The Duty to Indemnify: Making Your Reservation of Rights Work for You

By Mary Beth Sipos | November 19, 2012

When is the last time someone reminded you that the duty to indemnify is narrower than the duty to defend?

The corollary principle regarding the breadth of the duty to defend is reiterated so often as to be cliche. But insurance personnel and attorneys are remiss if they do not think actively about the extent of the duty to indemnify where they have reserved valid coverage defenses.

Early in a case, considerable resources may be devoted to assuring that potential coverage defenses are preserved when a defense is provided the insured pursuant to a reservation of rights or non-waiver agreement. The backbone of the reservation is the premise that indemnity, unlike defense, depends on proof of coverage. “The insurer’s duty to indemnify runs to claims that are actually covered, in light of the facts proved.” Buss v. Superior Court, 16 Cal.4th 35, 45, 939 P.2d 766 (Cal. 1997).

Too often, however, the scope of the duty to indemnify is forgotten at other important junctures in the litigation when it can be of considerable use.

For the carrier, timely, confident assertion of legitimate coverage defenses may be the best antidote to clamor for settlement at all costs.

Leverage in Settlement with the Claimant

Coverage issues can and should frequently arise in settlement negotiation. Good faith does not require that an insurer accept a settlement demand requiring performance beyond that due under its policy. As one court put it, “The insurer does not . . . insure the entire range of an insured’s well-being, outside the scope of and unrelated to the insurance policy . . . It is an insurer, not a guardian angel.” Camelot by the Bay Condominium Owners’ Association, Inc. v. Scottsdale Ins. Co., 27 Cal.App.4th 33, 52, 32 Cal.Rptr.2d 354 (Cal. Ct. App. 1994).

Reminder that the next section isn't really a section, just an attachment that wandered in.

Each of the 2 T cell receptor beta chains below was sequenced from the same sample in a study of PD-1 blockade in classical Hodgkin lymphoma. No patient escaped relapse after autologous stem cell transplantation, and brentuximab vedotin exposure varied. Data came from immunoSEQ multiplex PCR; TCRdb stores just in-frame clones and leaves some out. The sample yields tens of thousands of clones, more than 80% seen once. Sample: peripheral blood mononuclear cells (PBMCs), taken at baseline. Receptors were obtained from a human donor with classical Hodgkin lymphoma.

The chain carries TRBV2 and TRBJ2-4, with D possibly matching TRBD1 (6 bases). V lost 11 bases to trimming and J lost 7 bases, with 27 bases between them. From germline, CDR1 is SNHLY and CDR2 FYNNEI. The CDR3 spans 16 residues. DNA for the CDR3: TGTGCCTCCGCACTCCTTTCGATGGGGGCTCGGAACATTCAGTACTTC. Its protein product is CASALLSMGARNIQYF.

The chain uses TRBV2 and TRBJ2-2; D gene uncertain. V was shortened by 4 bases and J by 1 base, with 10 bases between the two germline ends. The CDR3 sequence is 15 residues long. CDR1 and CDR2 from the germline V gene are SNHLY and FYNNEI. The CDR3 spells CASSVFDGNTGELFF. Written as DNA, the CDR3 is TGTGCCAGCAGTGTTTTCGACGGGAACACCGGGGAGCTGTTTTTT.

Thus, the reservation of rights can affect the claimant’s settlement posture. Trying a case to an eventual judgment that is not covered should not be any claimant’s Plan A.

To the extent the reservation of rights is discoverable or can be disclosed to adverse parties without infringing on the rights of the insured, it may be wise to do so. Unless the claimant is absolutely certain of satisfying any judgment from a defendant’s own assets, disclosing that there is a reservation of rights can help create leverage in settlement.

Of course, dynamic tension arises from the possibility that the insured will settle with an adverse party by stipulating to judgment in exchange for a covenant not to execute. There are even jurisdictions where a reservation of rights letter alone will entitle the insured to settle in such a fashion without breaching the cooperation clause. See Damron v. Sledge, 105 Ariz. 151, 460 P.2d 997 (Ariz. 1969).

Thus, “Since an insurer, by reserving its right to deny coverage, loses its right to control the litigation, an insured does not breach a policy’s ‘duty to cooperate with insurer’ provision by entering into an unauthorized settlement or stipulated liability, so long as such agreements are made fairly, with notice to the insurer, and without fraud or collusion on the insurer, and the settlement is reasonable and prudent. …” 14 Couch on Ins. § 199.48 (3d ed. 2011).

Nonetheless, “An insured’s settlement agreement should not be used to obtain coverage that the insured did not purchase,” and coverage may still be litigated. United Services Auto. Ass’n v. Morris, 154 Ariz. 113, 120, 741 P.2d 246, 249 (Ariz. 1987) citing 7 C J. Appleman, Insurance Law and Practice § 4690 at 235 (1979).